For La Jolla Playhouse Artistic Director Des McAnuff, theater just happened. All it took was a little inspiration.
At 17 years old, he was much more into his rock band. When the musical “Hair” came to his hometown, his band tried out, and as he spent more time around the production, he thought to himself, “I can do this.”
He wrote a 26-song Orwellian-themed musical, “Urbania,” that his high school produced as his senior year drama performance. He emerged as a playwright and composer who felt inspired but not enlightened.
“I realized I didn’t know anything about theater,” he said, “and didn’t know what the hell I was doing.”
Now 53 years old with a list of credits longer than a Shakespearean soliloquy, McAnuff seems to have learned a few things about directing over the years. The most recent example: Playhouse sensation “Jersey Boys” is currently casting for a run on Broadway.
McAnuff said the phenomenal response to the musical about the Four Seasons is due to the dark, twisted, extraordinary story of the characters. Even though it was the most successful production in the history of the Playhouse - it was extended three times after opening in October 2004 - McAnuff is hesitant to call it a Broadway hit just yet. But, he’s optimistic.
And how many directors can say their musical has the blessing of the mafia? “Jersey Boys” playwright Rick Elice was asked to fax pages of the book to a mob family whose patriarch is a character in the story. They wanted to make sure the mafia kingpin was portrayed in a favorable light.
“He comes across as one of the good guys in our story,” Elice said, “so we were confident that we were going to live.”
Despite such an unexpected challenge, McAnuff has managed to maintain perspective and control over the whole process.
“He’s a great field marshal,” Elice said. “A lot of staging a musical in the theater is being a field marshal, it’s telling everybody, and by everybody I mean the 150 people who are involved in even a small musical like ‘Jersey Boys,’ ‘This is what I need from you and this is when I need it.’”
From the big picture issues, like making sure the audience is able to follow the storyline, to fine details like the color of a chair, McAnuff manages it all. Elice said McAnuff has a gift of eliciting great collaborations.
“He speaks to performers like a performer,” Elice said. “He speaks to writers like a writer. He speaks to everyone in the production with a vocabulary that they can understand.”
McAnuff attributes his abilities largely to experience.
“I’ve just been doing it long enough,” he said, “that I’ve had a chance to fail, to try various things, to learn and, I hope, to grow.”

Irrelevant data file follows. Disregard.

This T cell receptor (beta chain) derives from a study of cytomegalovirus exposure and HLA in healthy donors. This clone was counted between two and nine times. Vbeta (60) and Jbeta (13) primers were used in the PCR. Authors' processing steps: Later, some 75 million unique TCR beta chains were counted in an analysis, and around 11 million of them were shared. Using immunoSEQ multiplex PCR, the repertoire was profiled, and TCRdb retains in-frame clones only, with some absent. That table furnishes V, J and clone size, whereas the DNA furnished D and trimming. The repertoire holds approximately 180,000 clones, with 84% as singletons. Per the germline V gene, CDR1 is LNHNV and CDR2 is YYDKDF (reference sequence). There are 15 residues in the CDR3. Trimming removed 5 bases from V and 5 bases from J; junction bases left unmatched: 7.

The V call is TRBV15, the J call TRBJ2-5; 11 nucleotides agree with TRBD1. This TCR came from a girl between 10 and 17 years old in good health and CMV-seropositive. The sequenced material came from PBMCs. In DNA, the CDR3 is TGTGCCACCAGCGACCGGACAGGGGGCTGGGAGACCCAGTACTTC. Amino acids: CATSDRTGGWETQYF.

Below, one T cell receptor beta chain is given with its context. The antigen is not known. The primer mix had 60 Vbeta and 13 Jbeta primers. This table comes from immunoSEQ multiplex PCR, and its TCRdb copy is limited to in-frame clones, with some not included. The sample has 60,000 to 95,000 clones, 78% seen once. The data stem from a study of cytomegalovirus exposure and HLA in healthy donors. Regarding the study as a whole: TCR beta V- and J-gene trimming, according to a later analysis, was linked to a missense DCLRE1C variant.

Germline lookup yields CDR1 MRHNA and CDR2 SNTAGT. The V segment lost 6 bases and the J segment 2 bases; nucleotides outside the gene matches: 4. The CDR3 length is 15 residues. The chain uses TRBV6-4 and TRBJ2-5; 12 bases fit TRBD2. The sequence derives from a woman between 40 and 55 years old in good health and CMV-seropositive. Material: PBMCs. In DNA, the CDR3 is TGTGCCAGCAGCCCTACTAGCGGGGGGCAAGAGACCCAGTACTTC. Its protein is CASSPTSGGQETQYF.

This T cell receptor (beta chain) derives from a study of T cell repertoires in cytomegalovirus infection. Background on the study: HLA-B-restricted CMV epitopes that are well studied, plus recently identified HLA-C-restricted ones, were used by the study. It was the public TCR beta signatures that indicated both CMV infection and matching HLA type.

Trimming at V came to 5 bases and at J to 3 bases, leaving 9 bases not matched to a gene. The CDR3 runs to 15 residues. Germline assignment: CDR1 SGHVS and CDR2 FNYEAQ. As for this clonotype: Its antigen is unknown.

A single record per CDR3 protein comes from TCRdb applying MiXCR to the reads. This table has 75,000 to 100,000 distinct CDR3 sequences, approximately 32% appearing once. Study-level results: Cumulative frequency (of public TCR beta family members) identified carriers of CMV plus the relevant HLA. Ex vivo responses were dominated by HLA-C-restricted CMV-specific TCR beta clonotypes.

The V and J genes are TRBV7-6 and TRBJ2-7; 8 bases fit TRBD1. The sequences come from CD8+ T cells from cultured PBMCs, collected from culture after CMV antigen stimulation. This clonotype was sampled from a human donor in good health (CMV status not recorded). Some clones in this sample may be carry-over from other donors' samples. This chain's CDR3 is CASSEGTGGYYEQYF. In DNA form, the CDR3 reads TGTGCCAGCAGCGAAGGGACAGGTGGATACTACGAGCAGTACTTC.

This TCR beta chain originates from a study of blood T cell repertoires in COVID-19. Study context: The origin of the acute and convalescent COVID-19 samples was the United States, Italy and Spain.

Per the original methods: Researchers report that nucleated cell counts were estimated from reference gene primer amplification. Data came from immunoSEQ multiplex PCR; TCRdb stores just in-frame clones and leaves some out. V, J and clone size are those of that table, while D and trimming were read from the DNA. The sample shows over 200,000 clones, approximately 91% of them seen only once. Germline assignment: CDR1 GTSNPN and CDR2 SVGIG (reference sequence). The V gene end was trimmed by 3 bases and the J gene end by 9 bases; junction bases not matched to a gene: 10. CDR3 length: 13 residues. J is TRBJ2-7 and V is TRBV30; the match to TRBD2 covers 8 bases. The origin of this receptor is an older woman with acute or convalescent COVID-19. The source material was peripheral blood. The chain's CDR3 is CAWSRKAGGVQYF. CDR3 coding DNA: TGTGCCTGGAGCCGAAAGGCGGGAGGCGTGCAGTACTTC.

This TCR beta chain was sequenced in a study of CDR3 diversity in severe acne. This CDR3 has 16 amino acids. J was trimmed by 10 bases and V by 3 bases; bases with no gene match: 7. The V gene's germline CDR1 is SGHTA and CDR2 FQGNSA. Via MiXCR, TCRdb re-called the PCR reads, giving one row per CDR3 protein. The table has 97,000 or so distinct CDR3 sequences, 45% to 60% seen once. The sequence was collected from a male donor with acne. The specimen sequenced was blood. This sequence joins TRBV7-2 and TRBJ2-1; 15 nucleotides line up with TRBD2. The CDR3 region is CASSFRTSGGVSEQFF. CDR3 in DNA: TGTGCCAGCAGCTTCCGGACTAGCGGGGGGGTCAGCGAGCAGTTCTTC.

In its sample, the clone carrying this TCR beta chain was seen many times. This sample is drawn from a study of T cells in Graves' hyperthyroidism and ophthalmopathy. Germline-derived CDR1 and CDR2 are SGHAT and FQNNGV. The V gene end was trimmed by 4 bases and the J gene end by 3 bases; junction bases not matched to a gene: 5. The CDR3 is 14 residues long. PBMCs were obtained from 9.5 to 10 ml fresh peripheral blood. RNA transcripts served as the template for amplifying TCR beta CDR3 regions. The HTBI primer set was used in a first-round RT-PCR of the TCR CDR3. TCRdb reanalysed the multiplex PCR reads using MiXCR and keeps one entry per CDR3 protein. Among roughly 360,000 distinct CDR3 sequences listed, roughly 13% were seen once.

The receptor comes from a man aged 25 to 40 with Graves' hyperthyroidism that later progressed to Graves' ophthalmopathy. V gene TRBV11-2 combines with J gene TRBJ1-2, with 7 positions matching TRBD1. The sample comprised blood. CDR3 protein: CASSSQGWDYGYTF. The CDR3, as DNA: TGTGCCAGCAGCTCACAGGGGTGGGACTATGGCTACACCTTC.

Having earned two Tony Awards for best director for “The Who’s Tommy” and “Big River,” McAnuff has clearly improved since his days as a greenhorn. And he’s taken the La Jolla Playhouse along for the ride.
Since becoming artistic director in 1983, McAnuff has catapulted the Playhouse into international recognition, transforming the director’s theater into an institutional haven for nurturing newprojects. Sixty to 70 percent of Playhouse productions are new works.
Programs such as Page-to-Stage now enable directors, writers and actors to develop their dream projects, a luxury McAnuff was given as artist-in-residence at the Public Theater in New York and likes to pass on to others.
Billy Crystal’s “700 Sundays,” which went on to huge success on Broadway, is just one successful graduate of Page-to-Stage under McAnuff’s direction.
“I encouraged him to tell his personal story,” McAnuff said. “I felt that would make a full, rich evening in the theater and that he didn’t have to rely on stand-up material so much.”
Running a theater means McAnuff doesn’t get a chance to work on his own projects as much as he would like.
“It seems narcissistic (to stage my own projects),” he said, “and there are a lot of political issues when you run a theater and you have to be sensitive to them.”
However, he said he won’t engage in any project he is not passionate about.
“I’m not interested in relic theater,” he said. “I’m not interested in studying the past for the sake of it or doing a classic because it happens to be a great play. It has to be some kind of tool for me to explore this very short life we are all blessed with.”
The ultimate goal is to be able to call himself a master of many genres, though he is not sure if it is out of desire for refining his skills or something else.
“Maybe I’m just a dilettante,” he said. “I probably am just a dilettante. In a way, directing is a dilettante’s paradise because you can enter a new universe every time you start a new project.”
With a variety of productions under his belt including “Romeo and Juliet,” the live-action animated feature “The Adventures of Rocky and Bullwinkle,” and plans for a collaboration with rock band The Flaming Lips, McAnuff seems to have mastered several universes.